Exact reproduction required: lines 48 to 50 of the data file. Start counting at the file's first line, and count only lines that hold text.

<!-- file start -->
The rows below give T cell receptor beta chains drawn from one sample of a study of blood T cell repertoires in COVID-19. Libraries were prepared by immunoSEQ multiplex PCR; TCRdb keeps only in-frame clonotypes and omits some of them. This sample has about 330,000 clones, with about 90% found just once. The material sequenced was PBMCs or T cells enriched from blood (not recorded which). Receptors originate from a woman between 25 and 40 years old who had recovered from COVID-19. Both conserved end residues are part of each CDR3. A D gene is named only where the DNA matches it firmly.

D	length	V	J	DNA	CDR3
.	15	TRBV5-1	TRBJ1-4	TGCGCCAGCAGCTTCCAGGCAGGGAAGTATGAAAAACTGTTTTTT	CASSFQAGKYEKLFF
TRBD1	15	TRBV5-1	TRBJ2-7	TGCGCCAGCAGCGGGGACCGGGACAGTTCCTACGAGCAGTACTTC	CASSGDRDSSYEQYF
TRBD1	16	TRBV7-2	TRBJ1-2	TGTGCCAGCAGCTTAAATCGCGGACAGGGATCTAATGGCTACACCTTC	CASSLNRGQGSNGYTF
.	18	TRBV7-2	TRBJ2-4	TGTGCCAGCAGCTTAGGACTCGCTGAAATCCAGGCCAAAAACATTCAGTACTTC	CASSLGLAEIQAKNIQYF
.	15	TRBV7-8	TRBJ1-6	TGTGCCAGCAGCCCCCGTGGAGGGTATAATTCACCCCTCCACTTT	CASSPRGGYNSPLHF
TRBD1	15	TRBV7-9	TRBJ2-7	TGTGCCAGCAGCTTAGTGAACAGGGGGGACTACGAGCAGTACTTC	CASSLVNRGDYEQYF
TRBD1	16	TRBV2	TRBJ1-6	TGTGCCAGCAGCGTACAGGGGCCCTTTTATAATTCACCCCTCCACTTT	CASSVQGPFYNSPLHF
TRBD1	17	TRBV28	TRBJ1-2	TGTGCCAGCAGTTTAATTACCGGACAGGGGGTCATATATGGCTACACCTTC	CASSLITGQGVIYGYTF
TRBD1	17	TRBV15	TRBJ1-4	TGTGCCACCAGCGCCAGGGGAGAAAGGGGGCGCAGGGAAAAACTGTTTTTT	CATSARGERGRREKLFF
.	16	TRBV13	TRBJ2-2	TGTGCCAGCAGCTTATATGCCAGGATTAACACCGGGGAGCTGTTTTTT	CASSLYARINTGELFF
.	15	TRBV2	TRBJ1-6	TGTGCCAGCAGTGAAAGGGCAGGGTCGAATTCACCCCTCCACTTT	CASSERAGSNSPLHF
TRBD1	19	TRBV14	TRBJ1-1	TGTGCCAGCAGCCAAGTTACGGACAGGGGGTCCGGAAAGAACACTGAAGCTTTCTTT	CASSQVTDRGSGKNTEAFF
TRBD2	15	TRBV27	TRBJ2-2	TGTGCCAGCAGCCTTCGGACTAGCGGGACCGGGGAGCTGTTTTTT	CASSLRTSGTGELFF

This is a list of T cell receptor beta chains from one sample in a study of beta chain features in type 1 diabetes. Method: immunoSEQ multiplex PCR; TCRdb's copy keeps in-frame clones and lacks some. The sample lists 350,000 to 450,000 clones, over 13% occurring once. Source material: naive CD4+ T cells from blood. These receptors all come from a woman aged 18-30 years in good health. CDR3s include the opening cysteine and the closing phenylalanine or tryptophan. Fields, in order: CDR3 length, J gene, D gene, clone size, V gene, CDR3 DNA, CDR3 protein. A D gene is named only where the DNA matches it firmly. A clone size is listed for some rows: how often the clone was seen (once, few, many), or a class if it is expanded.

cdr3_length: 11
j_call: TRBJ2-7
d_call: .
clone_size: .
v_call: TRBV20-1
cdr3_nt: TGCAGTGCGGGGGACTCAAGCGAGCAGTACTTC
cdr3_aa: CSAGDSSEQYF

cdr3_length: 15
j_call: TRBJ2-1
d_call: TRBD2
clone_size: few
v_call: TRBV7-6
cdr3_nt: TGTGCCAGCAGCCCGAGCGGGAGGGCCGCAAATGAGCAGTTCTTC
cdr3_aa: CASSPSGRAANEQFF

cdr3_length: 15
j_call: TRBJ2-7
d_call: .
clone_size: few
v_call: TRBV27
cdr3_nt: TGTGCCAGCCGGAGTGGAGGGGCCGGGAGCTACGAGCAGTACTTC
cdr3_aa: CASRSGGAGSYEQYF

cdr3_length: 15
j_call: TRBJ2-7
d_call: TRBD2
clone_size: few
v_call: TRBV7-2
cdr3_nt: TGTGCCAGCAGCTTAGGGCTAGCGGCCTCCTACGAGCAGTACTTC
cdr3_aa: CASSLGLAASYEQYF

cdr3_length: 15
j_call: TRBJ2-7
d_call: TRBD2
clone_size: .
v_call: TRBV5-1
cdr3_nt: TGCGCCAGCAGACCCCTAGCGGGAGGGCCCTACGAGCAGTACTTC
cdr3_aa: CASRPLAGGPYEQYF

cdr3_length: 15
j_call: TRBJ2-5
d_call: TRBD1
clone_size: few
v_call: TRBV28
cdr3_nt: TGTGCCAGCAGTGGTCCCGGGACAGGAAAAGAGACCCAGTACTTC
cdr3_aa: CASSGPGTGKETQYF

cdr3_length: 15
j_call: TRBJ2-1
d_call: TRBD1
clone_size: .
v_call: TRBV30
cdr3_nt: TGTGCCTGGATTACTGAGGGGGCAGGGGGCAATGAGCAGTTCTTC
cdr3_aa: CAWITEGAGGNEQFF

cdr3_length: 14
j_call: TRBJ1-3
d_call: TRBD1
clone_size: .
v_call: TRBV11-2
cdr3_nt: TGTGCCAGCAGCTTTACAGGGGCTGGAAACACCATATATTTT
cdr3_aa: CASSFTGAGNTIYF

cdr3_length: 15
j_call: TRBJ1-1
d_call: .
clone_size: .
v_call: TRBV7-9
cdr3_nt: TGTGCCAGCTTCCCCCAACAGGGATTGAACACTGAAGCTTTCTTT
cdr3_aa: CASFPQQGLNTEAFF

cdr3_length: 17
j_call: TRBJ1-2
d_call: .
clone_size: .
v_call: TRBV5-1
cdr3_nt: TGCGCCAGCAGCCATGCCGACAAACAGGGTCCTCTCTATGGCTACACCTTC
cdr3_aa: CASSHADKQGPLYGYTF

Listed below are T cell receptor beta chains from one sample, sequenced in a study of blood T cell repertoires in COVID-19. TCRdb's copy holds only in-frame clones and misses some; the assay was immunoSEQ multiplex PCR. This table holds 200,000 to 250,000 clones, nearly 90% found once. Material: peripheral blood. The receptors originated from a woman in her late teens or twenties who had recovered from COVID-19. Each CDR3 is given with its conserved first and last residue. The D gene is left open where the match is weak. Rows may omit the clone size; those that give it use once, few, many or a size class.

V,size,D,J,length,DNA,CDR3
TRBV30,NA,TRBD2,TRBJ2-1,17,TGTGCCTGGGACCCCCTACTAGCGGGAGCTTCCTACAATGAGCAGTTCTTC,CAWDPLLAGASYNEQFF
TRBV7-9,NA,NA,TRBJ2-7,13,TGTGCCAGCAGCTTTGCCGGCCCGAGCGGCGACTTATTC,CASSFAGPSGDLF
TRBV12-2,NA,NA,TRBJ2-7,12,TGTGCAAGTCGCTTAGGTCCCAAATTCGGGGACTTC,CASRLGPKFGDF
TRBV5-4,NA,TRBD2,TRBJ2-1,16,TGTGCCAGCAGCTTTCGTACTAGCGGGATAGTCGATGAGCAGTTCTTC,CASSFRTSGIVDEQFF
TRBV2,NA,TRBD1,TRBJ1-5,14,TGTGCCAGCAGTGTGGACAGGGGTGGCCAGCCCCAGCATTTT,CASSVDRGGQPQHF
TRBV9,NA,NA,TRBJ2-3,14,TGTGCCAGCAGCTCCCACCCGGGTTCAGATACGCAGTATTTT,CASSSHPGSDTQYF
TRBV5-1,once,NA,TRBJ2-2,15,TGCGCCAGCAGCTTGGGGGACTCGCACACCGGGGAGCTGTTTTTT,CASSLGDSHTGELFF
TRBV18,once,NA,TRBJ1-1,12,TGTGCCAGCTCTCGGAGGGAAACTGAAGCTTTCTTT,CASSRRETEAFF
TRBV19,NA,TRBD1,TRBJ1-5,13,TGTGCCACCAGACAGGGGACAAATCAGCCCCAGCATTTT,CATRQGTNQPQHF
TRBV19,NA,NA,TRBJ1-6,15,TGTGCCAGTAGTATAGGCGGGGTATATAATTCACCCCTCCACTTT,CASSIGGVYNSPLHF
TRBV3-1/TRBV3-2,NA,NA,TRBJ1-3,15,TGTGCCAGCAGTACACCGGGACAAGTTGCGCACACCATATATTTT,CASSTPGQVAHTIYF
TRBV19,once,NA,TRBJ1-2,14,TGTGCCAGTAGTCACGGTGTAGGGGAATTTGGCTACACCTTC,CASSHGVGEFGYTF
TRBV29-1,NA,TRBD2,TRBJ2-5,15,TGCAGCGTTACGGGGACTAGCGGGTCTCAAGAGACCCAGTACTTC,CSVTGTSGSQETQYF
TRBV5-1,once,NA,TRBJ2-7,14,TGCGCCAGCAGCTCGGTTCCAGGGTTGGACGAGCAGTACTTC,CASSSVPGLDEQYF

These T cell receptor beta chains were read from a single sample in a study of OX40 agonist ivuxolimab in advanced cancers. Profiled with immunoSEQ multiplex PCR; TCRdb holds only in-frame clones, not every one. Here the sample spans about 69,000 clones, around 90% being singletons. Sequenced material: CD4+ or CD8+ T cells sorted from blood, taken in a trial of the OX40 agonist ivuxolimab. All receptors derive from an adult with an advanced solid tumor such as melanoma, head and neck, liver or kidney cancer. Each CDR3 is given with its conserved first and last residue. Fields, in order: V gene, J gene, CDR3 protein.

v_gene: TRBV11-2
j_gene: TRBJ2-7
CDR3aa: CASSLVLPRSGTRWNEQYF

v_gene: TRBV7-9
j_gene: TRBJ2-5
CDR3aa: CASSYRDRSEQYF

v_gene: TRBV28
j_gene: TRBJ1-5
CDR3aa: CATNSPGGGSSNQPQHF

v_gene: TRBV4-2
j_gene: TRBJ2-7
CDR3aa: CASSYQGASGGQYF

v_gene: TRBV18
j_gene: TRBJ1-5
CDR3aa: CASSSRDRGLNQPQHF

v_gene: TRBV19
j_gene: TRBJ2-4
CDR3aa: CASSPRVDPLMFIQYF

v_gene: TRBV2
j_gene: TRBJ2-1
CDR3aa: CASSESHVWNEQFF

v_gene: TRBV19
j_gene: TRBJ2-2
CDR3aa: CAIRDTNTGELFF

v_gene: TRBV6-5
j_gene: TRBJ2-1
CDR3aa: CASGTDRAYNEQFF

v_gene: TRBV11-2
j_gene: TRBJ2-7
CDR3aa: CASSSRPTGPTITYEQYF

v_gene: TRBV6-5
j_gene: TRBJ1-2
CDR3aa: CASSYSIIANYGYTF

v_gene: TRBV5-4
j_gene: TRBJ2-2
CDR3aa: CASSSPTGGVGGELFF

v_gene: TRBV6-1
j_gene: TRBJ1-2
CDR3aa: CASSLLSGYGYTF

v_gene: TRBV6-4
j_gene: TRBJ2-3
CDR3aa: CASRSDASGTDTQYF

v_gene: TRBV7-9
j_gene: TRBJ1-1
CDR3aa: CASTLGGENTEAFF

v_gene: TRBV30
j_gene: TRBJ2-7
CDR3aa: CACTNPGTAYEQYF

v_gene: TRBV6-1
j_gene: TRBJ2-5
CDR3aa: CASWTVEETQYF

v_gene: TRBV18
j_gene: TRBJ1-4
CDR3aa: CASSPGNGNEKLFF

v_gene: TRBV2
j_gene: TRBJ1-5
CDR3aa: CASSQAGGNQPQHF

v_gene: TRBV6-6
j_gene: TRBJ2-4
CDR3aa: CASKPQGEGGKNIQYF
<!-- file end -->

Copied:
clone_size: .
v_call: TRBV5-1
cdr3_nt: TGCGCCAGCAGACCCCTAGCGGGAGGGCCCTACGAGCAGTACTTC